• A contact person for the family is always available.
  • Contributing to forging friendships and close relationships —preventing ostracism.
  • Leisure activities and equipment (such as training, swimming and cinema passes) are sponsored and provided at discounted rates.
  • Relationship building with helpers: café visits, home visits and trips.
  • Facilitating/providing:
    • dedicated support resources for children
    • shielded car rides for privacy
    • transport to leisure activities for children
    • family workouts
    • economic assistance for holidays and leisure activities
    • Red Cross-arranged holidays for the whole family
    • guides and schedules for vacation activities
    • football match tickets and equipment
    • financial support for driving license applications
    • financial support for purchasing children's clothes
    • dream days for children
    • homework assistance in the home after school
    • internships with close follow-up
    • education/course opportunities/job courses
    • psychomotor therapy
    • psychological trauma treatment
    • dedicated contact in schools with one-to-one discussions
    • contact with prison management
    • assistance for children during prison visits.
    • family guidance
    • networking with prisoners
    • secure family homes
    • family support in handling media attention during court cases, arrests, etc.


  • All managers, relevant services and high schools learn about radicalisation.
  • Staff at schools with affected children learn about trauma and stress.
  • 'From concern to extremism management': four-day conferences and training for local and police employees.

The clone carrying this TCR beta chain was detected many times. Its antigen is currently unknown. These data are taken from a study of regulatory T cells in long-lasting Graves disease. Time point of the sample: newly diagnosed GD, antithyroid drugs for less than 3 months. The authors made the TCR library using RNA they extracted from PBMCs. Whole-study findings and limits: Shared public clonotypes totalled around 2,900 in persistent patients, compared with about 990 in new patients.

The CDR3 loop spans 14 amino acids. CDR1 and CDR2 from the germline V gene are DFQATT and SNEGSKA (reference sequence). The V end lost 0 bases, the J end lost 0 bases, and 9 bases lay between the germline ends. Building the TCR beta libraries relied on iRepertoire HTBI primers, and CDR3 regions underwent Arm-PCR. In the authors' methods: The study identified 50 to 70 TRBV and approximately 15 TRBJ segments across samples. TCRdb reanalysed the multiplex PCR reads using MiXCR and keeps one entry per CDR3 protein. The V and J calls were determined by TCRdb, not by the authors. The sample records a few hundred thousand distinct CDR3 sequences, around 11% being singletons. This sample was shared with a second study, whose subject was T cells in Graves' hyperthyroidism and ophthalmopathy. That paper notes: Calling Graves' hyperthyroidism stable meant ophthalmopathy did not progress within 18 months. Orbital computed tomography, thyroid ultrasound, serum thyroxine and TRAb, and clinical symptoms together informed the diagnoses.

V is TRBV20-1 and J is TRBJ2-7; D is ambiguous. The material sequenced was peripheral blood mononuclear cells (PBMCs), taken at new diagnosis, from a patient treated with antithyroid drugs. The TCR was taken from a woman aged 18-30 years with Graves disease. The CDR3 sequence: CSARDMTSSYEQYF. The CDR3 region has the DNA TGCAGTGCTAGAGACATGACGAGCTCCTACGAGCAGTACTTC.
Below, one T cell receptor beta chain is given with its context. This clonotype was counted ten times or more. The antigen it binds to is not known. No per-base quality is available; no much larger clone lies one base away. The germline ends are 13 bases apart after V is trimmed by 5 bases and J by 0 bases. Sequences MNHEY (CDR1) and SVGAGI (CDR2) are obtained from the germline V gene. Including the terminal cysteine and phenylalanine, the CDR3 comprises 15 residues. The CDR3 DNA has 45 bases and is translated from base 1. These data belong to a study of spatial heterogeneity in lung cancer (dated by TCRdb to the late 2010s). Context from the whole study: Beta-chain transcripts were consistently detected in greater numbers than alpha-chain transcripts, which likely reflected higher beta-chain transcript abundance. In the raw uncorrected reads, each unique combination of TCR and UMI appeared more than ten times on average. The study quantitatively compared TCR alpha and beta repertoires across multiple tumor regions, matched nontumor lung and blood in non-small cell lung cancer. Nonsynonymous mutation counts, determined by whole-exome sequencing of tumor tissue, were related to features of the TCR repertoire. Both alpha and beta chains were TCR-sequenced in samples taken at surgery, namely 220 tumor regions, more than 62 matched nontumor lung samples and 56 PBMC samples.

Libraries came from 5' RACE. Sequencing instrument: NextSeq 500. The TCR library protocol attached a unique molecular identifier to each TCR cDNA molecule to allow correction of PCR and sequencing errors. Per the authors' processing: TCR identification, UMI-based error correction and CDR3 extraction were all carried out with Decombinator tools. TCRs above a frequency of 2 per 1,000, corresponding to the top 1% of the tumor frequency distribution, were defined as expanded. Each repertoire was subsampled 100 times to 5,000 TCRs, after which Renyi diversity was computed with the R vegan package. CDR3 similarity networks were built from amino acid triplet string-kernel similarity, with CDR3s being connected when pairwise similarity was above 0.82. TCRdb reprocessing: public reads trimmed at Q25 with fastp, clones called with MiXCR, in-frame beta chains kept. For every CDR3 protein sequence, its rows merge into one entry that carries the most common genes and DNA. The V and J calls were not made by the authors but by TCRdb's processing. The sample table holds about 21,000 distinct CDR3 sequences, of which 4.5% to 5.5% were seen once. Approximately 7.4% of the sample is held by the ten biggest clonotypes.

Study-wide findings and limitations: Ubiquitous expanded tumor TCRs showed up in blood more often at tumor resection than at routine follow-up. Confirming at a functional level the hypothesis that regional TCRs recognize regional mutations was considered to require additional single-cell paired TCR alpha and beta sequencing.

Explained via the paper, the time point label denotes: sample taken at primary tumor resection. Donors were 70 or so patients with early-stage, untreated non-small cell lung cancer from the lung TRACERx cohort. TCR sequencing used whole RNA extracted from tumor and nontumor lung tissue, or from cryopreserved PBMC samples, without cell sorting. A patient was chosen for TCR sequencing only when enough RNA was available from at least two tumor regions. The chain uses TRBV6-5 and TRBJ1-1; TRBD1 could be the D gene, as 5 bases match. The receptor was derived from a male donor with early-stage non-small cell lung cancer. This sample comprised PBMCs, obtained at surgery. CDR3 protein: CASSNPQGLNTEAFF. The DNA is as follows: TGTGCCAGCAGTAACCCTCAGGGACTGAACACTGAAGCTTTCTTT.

• Our own project of competence enhancement with the Holocaust Centre for staff in kindergartens, elementary schools and youth schools on radicalisation, conspiracy theories and critical thinking.
  • Action plan (handbook) with new educational programmes to prevent radicalisation for kindergartens and schools in Sarpsborg municipality.
  • Employees have participated in course leader training at a violence and trauma centre on radicalization (see
  • Family support lectures for the municipality crisis team.


Training handbook, and a guideline for current work.

  • New handbook for kindergartens and schools for the prevention of anti-Semitism, radicalisation and undemocratic attitudes in the classroom, with guidance from the Center for Studies of Holocaust and Religious Minorities.
  • Oversee training (see via a school programme with the Center for Studies of Holocaust and Religious Minorities.
  • 'From concern to handling extremism': Oversee training.
  • Motivational interview training.
  • Network for practitioners from several affected municipalities.
  • Exit network with correctional services, prison, police and municipality.

Contact details


Sarpsborg commune
Boks 237, N-1702
Sarpsborg, Norway

Contact person: Tone Faale
Telephone: (+47) 98 217 686
tsfaatsarpsborg [dot] com (Email) | Website

Read the full practice

Family support Sarpsborg